Road to Recovery
One of the biggest roadblocks to timely quality cancer treatment is the lack of transportation. Family and friends may help but over the course of several months,
they may not always have the time or resources to provide every ride. That’s why the American Cancer Society started the Road To Recovery® program. It is at the very heart of our work of removing barriers to quality health care by providing patients with transportation to treatment and other cancer-related appointments through volunteer drivers, partners, and community organizations.
If you are curious how you can get involved with this program, it’s easy to learn more. Just click here… https://www.cancer.org/involved/volunteer/road-to-recovery.html
As a cancer patient, are you wondering how you might be able to get a ride???
How does the program work?
Depending on your individual needs and what’s available in your area, we will:
- Coordinate a ride with an American Cancer Society volunteer driver
- Coordinate a ride with a local organization that has partnered with us to provide transportation
- Refer you to a local resource you can contact for help
Am I eligible?
Patients must be traveling to a cancer-related medical appointment.
Other eligibility requirements may apply. For example, a caregiver may need to accompany a patient who cannot walk without help or is under age 18. Contact us to find out what is available in your area, and what the specific requirements are.
It can take several business days to coordinate your ride, so please call us at 1-800-227-2345 well in advance of your appointment date.
How does the Reach To Recovery® program support people facing breast cancer?
For more than 45 years, the American Cancer Society Reach To Recovery program has been helping people cope with their breast cancer experience – as early as the first possibility of a diagnosis and continuing for as long as breast cancer remains a personal concern to them.
Find out more here…
Sandie and Leala hit the hud recently and then had fun sharing their finds in photos. They are posted on the Strides Flickr page and I’m sure there will be more to come from other members of the committee, but here is a sneak peek. Go to our Flickr page to find out all the details on the outfits.
Breast Cancer Early Detection and Diagnosis
Breast cancer is sometimes found after symptoms appear, but many women with breast cancer have no symptoms. This is why regular breast cancer screening is so important. Learn more about the various methods of detection:
Cancer affects both you and your loved ones. Our information for caregivers at cancer.org/caregivers helps them care for you while also remembering
their own needs and shows them how to ask for help
and support. They can also visit csn.cancer.org for caregiver forums. In-world, caregivers are encouraged to join ACS Caregivers Network.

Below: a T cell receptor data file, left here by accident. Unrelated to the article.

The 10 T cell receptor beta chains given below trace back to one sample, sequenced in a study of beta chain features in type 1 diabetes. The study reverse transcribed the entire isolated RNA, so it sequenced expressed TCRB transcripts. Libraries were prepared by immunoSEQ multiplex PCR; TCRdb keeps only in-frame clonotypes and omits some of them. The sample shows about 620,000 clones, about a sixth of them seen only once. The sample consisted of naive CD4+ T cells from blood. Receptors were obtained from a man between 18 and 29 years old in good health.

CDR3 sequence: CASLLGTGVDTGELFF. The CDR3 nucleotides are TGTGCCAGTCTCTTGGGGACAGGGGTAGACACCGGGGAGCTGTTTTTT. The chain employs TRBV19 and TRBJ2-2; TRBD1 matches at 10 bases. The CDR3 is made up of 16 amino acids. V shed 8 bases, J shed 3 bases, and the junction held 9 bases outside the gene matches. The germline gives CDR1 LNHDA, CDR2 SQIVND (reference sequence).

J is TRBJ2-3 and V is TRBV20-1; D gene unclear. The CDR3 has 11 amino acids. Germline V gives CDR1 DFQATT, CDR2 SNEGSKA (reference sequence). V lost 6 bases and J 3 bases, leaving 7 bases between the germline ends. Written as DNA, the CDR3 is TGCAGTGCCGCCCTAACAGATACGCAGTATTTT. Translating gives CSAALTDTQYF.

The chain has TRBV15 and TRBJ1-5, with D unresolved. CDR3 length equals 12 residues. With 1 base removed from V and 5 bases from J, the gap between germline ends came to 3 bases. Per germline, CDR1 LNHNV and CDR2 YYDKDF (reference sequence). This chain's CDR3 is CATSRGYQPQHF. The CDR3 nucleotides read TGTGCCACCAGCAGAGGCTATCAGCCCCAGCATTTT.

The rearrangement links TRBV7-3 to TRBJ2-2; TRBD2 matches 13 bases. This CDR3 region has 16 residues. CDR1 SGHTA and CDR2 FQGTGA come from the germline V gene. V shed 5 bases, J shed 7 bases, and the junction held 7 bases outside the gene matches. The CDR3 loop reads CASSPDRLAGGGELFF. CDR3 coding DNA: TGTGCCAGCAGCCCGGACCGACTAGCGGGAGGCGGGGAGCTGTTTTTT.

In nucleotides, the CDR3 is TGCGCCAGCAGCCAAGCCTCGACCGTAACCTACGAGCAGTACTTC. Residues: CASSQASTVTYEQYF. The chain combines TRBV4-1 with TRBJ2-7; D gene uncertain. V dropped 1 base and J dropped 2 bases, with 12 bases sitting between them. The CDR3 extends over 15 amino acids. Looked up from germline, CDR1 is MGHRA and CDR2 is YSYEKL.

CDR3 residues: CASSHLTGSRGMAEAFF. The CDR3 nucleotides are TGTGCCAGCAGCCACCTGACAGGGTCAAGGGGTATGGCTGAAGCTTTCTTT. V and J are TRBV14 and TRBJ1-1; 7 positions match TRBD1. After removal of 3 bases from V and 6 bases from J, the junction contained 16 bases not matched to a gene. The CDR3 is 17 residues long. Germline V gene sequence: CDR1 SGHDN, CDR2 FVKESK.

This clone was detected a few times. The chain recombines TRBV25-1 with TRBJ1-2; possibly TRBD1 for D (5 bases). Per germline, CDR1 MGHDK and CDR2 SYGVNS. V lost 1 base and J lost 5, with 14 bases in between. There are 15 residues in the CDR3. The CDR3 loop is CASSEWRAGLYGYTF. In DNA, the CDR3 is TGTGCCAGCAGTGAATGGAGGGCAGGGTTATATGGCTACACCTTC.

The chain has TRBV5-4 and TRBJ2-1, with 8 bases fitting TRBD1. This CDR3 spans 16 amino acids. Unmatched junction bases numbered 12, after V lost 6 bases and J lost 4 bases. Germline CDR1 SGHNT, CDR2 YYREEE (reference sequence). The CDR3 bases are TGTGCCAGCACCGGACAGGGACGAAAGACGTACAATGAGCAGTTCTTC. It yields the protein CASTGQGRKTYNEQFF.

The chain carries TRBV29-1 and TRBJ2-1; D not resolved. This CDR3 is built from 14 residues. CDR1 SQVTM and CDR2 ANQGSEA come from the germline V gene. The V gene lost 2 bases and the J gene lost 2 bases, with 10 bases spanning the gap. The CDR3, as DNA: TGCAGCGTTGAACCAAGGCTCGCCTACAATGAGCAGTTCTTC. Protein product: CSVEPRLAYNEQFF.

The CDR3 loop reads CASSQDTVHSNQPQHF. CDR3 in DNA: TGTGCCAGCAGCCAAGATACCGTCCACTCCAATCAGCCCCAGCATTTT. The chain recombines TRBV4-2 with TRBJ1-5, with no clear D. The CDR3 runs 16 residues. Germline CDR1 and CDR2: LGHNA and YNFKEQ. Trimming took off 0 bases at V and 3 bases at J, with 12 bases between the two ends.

Have you ever wonder who exactly is a caregiver? By knowing who a caregiver is and what they do, you will be able to think of ways to help them in their role. Many family members may not even realize they are caregivers. Check out the role of a caregiver, not only close by but long distance and their roles at What is a cancer caregiver on cancer.org.
If you are not a caregiver but know of one, share this information. Volunteer to help the caregiver. You offering to do small routine things can help a caregiver in huge ways. For example, Volunteer to come in a couple days a week and help with the household chores. Consider making dinner for the caregiver’s family one night. Ask if there is anything you can pick up for them when you make your grocery run. For long distant caregivers, be a listening ear or a fun break. You can help just by letting them know you are there.
Early detection and improvements in treatment have helped millions of women survive breast cancer. The videos in the collection below explain breast cancer screening and genetic testing, as well as some of the potential side effects of treatment. There are also personal stories from breast cancer survivors. Every topic is covered including sexual side affects of cancer.. ACS Mission at work..We help you understand!!
Cancer videos and testimonials.
If you or someone you know have gone through chemo treatments or surgery and are looking for special products, check out ACS’s “tlc” (Tender Loving Care) publication offering
affordable hair loss and mastectomy products, as well
as, advice on how to use them. Products include wigs,
hairpieces, hats, turbans, breast forms, mastectomy bras,
mastectomy camisoles, and mastectomy swimwear.
Call 1-800-850-9445, or visit the “tlc” website at
tlcdirect.org to order products or catalogs.